Apart from the benefits of IFTA to trucking businesses, the agreement also makes sure jurisdictions are properly compensated for the use of their roads by heavy commercial vehicles.
Under IFTA, carriers only need to report interjurisdictional fuel use to their base state. The state, in turn, will collect the taxes on net fuel use, process fuel tax returns, and distribute the funds to all the other states.
The base state is also responsible for enforcing compliance through scheduled IFTA audits.
Who needs IFTA?
Carriers need an IFTA license if they’re based in a member state and operate across two or more member jurisdictions. Another consideration is the type of vehicle they use.
IFTA defines a “qualified motor vehicle” as a vehicle built and used to transport property or people. Qualified motor vehicles must also fit any of the following descriptions:
- Any vehicle with two axles and a gross vehicle weight of over 11,797 kilograms or 26,000 pounds
- A vehicle of any weight but with three or more axles
- A vehicle that exceeds 11,797 kilograms or 26,000 pounds
Applying for an IFTA license and decals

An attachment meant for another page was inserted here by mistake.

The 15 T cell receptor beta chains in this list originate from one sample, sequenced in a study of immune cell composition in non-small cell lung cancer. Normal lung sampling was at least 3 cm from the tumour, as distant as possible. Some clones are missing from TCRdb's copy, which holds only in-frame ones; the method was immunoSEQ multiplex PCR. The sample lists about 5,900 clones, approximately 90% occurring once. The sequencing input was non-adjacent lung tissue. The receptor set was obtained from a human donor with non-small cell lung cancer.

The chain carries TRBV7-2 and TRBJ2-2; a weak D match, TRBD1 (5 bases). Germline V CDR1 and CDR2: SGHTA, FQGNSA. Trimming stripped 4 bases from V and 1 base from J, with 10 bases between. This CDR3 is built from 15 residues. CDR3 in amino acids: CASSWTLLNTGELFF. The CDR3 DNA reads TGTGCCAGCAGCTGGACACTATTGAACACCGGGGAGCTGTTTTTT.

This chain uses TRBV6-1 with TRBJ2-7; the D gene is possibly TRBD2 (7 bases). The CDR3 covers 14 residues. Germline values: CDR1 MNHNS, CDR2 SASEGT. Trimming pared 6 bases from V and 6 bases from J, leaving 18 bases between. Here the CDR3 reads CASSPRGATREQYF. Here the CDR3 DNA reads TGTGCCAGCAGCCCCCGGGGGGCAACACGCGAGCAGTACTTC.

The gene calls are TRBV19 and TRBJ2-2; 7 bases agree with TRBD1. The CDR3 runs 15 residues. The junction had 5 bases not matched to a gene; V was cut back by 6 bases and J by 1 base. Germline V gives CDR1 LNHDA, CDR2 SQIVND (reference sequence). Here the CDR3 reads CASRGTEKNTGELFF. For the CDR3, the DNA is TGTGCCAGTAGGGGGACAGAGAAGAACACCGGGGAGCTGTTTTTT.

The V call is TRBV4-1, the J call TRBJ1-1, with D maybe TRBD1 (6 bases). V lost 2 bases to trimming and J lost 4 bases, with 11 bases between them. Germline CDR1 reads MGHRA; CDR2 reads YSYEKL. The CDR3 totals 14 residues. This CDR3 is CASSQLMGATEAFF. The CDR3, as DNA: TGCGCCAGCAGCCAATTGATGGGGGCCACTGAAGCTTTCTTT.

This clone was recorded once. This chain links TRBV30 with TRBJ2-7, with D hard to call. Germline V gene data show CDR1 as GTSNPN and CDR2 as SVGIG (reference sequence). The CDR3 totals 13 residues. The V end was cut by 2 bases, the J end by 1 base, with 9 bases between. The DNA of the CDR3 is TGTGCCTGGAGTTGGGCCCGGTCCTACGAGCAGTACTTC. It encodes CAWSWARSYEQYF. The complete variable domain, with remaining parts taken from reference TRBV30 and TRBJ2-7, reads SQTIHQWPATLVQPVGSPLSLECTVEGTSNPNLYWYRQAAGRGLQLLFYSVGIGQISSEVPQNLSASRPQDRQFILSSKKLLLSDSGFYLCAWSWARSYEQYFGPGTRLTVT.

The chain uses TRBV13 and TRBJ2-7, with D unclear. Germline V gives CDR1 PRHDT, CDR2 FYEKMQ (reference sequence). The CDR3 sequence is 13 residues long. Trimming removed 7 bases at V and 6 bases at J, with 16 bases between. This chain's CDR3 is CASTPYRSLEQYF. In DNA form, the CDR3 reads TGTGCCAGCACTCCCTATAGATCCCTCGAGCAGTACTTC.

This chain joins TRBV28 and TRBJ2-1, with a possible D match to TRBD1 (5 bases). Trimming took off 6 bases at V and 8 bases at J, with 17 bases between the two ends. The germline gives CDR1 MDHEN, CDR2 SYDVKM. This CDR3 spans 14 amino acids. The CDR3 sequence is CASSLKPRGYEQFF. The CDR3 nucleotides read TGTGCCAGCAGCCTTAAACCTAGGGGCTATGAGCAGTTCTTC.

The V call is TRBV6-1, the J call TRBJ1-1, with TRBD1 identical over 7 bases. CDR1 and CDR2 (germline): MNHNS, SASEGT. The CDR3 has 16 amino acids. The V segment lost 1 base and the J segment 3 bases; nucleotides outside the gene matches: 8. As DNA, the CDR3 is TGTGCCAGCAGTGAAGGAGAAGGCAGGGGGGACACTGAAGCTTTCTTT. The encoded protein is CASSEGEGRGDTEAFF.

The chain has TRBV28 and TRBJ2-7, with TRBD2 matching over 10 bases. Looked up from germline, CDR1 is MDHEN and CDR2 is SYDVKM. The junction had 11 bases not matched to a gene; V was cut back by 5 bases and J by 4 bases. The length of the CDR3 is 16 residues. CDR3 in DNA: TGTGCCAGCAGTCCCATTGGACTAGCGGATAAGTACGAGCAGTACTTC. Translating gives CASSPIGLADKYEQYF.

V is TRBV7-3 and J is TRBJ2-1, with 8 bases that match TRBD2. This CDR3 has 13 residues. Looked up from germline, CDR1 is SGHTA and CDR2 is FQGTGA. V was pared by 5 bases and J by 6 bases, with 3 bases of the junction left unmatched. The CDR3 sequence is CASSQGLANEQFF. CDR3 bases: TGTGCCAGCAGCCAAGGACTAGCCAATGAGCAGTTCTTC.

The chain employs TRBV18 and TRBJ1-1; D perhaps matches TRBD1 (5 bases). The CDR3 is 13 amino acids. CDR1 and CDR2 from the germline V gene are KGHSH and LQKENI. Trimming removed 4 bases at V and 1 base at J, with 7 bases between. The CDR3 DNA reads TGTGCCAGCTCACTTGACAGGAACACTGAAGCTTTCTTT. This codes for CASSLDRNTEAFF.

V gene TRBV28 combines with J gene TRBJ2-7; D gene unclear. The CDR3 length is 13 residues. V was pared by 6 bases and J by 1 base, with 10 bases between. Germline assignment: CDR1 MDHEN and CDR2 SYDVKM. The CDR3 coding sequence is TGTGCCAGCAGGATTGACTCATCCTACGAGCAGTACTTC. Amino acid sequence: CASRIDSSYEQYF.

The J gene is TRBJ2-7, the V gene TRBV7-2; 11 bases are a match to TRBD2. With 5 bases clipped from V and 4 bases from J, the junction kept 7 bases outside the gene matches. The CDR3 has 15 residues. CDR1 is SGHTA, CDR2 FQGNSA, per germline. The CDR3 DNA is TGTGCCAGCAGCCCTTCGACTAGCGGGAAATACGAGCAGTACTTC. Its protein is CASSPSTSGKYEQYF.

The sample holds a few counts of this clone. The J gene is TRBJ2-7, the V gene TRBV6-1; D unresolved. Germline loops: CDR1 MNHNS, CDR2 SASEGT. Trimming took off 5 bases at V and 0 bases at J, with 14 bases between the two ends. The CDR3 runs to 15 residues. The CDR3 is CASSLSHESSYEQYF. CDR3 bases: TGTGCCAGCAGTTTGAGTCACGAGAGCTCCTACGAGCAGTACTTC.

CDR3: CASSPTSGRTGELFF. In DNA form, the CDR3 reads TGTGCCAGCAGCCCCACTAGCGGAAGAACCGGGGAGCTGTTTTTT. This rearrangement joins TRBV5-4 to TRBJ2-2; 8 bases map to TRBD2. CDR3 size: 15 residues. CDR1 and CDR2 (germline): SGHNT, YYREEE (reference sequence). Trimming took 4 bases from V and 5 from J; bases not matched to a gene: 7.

If you need an IFTA license, the first step is to fill out the application form used in your base state.
IFTA application forms may vary and can sometimes serve other purposes. Carriers based in Ohio, for example, can use the IFTA application form to request additional decals or make changes to their account.
Some of the basic carrier information required for new IFTA applications are:
- Registered business name
- Mailing address
- Federal business number
- USDOT number
If downloaded online, completed IFTA forms can be sent by mail. Other jurisdictions also allow IFTA forms to be sent by fax or through taxpayer service offices.
Once your application has been processed, the IFTA authority in your state will issue official IFTA decals for the current year. A temporary IFTA license can be sent to you by fax while you wait for your decals.
Filing quarterly IFTA taxes